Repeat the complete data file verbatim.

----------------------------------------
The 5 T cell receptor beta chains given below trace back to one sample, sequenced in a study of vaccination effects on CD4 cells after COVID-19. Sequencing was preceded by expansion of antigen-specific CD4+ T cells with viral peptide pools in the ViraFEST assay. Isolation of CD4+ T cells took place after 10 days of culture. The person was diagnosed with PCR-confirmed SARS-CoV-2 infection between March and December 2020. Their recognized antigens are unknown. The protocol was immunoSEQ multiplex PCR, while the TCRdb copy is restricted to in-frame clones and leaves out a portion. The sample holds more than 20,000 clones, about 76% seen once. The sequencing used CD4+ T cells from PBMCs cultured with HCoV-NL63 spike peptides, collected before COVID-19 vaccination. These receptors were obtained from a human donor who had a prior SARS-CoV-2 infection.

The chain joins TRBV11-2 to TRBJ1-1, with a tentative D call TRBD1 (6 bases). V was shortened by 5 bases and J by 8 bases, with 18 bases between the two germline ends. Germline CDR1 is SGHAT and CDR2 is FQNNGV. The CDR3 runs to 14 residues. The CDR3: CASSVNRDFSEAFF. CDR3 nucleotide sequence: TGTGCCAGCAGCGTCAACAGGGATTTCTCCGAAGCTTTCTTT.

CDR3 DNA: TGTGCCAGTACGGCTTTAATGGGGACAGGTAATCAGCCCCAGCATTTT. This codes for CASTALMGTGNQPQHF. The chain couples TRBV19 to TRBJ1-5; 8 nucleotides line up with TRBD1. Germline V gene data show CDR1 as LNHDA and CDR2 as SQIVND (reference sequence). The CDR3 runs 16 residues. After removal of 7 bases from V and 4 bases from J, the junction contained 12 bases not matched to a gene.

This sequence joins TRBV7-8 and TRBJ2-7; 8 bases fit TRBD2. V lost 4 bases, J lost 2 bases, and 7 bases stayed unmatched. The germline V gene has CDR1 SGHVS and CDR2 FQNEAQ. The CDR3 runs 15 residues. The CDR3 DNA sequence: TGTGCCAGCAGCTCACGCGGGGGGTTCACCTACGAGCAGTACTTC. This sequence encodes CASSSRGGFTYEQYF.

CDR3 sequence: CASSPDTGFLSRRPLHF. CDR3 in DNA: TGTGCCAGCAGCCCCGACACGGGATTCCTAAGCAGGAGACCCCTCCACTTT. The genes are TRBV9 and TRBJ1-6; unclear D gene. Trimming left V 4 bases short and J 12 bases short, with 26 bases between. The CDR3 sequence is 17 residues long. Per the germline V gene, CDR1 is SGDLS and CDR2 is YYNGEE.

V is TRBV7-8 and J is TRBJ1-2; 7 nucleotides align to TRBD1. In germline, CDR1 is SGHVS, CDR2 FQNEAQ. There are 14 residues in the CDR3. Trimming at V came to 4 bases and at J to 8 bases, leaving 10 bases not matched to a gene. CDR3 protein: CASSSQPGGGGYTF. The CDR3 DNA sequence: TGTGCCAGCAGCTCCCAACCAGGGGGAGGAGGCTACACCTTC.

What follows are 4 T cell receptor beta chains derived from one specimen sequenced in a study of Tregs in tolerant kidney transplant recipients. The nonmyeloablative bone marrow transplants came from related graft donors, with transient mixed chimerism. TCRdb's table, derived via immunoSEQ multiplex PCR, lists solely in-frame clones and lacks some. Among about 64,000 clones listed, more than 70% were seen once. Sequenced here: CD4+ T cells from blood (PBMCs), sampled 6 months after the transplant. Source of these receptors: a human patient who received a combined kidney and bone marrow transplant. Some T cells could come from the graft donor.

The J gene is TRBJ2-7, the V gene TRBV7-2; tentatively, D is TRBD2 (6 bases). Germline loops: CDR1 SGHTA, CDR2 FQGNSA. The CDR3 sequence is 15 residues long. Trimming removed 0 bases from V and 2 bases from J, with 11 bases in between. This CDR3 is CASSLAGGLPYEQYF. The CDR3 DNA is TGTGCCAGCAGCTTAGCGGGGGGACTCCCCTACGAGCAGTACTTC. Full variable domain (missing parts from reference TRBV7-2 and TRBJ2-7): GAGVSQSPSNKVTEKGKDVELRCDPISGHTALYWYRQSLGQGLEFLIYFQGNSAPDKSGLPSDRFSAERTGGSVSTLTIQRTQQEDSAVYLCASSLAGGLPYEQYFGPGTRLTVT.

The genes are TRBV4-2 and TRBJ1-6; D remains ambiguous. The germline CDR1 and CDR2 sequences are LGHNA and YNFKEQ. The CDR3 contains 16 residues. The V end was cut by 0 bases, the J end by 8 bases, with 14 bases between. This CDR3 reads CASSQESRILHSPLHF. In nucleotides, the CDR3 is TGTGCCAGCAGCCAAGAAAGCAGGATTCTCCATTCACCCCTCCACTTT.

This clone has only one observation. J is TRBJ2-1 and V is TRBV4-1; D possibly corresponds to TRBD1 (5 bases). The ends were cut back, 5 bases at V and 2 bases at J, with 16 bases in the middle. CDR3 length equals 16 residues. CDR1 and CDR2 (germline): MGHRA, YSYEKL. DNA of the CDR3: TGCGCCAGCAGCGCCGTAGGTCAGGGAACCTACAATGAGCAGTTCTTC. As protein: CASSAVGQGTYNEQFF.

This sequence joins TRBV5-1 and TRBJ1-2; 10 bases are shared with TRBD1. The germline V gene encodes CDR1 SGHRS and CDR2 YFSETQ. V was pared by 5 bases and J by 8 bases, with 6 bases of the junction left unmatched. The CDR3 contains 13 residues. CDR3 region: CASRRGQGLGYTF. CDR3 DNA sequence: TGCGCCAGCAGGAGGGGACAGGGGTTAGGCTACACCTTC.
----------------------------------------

The 5 T cell receptor beta chains given below trace back to one sample, sequenced in a study of vaccination effects on CD4 cells after COVID-19. Sequencing was preceded by expansion of antigen-specific CD4+ T cells with viral peptide pools in the ViraFEST assay. Isolation of CD4+ T cells took place after 10 days of culture. The person was diagnosed with PCR-confirmed SARS-CoV-2 infection between March and December 2020. Their recognized antigens are unknown. The protocol was immunoSEQ multiplex PCR, while the TCRdb copy is restricted to in-frame clones and leaves out a portion. The sample holds more than 20,000 clones, about 76% seen once. The sequencing used CD4+ T cells from PBMCs cultured with HCoV-NL63 spike peptides, collected before COVID-19 vaccination. These receptors were obtained from a human donor who had a prior SARS-CoV-2 infection.

The chain joins TRBV11-2 to TRBJ1-1, with a tentative D call TRBD1 (6 bases). V was shortened by 5 bases and J by 8 bases, with 18 bases between the two germline ends. Germline CDR1 is SGHAT and CDR2 is FQNNGV. The CDR3 runs to 14 residues. The CDR3: CASSVNRDFSEAFF. CDR3 nucleotide sequence: TGTGCCAGCAGCGTCAACAGGGATTTCTCCGAAGCTTTCTTT.

CDR3 DNA: TGTGCCAGTACGGCTTTAATGGGGACAGGTAATCAGCCCCAGCATTTT. This codes for CASTALMGTGNQPQHF. The chain couples TRBV19 to TRBJ1-5; 8 nucleotides line up with TRBD1. Germline V gene data show CDR1 as LNHDA and CDR2 as SQIVND (reference sequence). The CDR3 runs 16 residues. After removal of 7 bases from V and 4 bases from J, the junction contained 12 bases not matched to a gene.

This sequence joins TRBV7-8 and TRBJ2-7; 8 bases fit TRBD2. V lost 4 bases, J lost 2 bases, and 7 bases stayed unmatched. The germline V gene has CDR1 SGHVS and CDR2 FQNEAQ. The CDR3 runs 15 residues. The CDR3 DNA sequence: TGTGCCAGCAGCTCACGCGGGGGGTTCACCTACGAGCAGTACTTC. This sequence encodes CASSSRGGFTYEQYF.

CDR3 sequence: CASSPDTGFLSRRPLHF. CDR3 in DNA: TGTGCCAGCAGCCCCGACACGGGATTCCTAAGCAGGAGACCCCTCCACTTT. The genes are TRBV9 and TRBJ1-6; unclear D gene. Trimming left V 4 bases short and J 12 bases short, with 26 bases between. The CDR3 sequence is 17 residues long. Per the germline V gene, CDR1 is SGDLS and CDR2 is YYNGEE.

V is TRBV7-8 and J is TRBJ1-2; 7 nucleotides align to TRBD1. In germline, CDR1 is SGHVS, CDR2 FQNEAQ. There are 14 residues in the CDR3. Trimming at V came to 4 bases and at J to 8 bases, leaving 10 bases not matched to a gene. CDR3 protein: CASSSQPGGGGYTF. The CDR3 DNA sequence: TGTGCCAGCAGCTCCCAACCAGGGGGAGGAGGCTACACCTTC.

What follows are 4 T cell receptor beta chains derived from one specimen sequenced in a study of Tregs in tolerant kidney transplant recipients. The nonmyeloablative bone marrow transplants came from related graft donors, with transient mixed chimerism. TCRdb's table, derived via immunoSEQ multiplex PCR, lists solely in-frame clones and lacks some. Among about 64,000 clones listed, more than 70% were seen once. Sequenced here: CD4+ T cells from blood (PBMCs), sampled 6 months after the transplant. Source of these receptors: a human patient who received a combined kidney and bone marrow transplant. Some T cells could come from the graft donor.

The J gene is TRBJ2-7, the V gene TRBV7-2; tentatively, D is TRBD2 (6 bases). Germline loops: CDR1 SGHTA, CDR2 FQGNSA. The CDR3 sequence is 15 residues long. Trimming removed 0 bases from V and 2 bases from J, with 11 bases in between. This CDR3 is CASSLAGGLPYEQYF. The CDR3 DNA is TGTGCCAGCAGCTTAGCGGGGGGACTCCCCTACGAGCAGTACTTC. Full variable domain (missing parts from reference TRBV7-2 and TRBJ2-7): GAGVSQSPSNKVTEKGKDVELRCDPISGHTALYWYRQSLGQGLEFLIYFQGNSAPDKSGLPSDRFSAERTGGSVSTLTIQRTQQEDSAVYLCASSLAGGLPYEQYFGPGTRLTVT.

The genes are TRBV4-2 and TRBJ1-6; D remains ambiguous. The germline CDR1 and CDR2 sequences are LGHNA and YNFKEQ. The CDR3 contains 16 residues. The V end was cut by 0 bases, the J end by 8 bases, with 14 bases between. This CDR3 reads CASSQESRILHSPLHF. In nucleotides, the CDR3 is TGTGCCAGCAGCCAAGAAAGCAGGATTCTCCATTCACCCCTCCACTTT.

This clone has only one observation. J is TRBJ2-1 and V is TRBV4-1; D possibly corresponds to TRBD1 (5 bases). The ends were cut back, 5 bases at V and 2 bases at J, with 16 bases in the middle. CDR3 length equals 16 residues. CDR1 and CDR2 (germline): MGHRA, YSYEKL. DNA of the CDR3: TGCGCCAGCAGCGCCGTAGGTCAGGGAACCTACAATGAGCAGTTCTTC. As protein: CASSAVGQGTYNEQFF.

This sequence joins TRBV5-1 and TRBJ1-2; 10 bases are shared with TRBD1. The germline V gene encodes CDR1 SGHRS and CDR2 YFSETQ. V was pared by 5 bases and J by 8 bases, with 6 bases of the junction left unmatched. The CDR3 contains 13 residues. CDR3 region: CASRRGQGLGYTF. CDR3 DNA sequence: TGCGCCAGCAGGAGGGGACAGGGGTTAGGCTACACCTTC.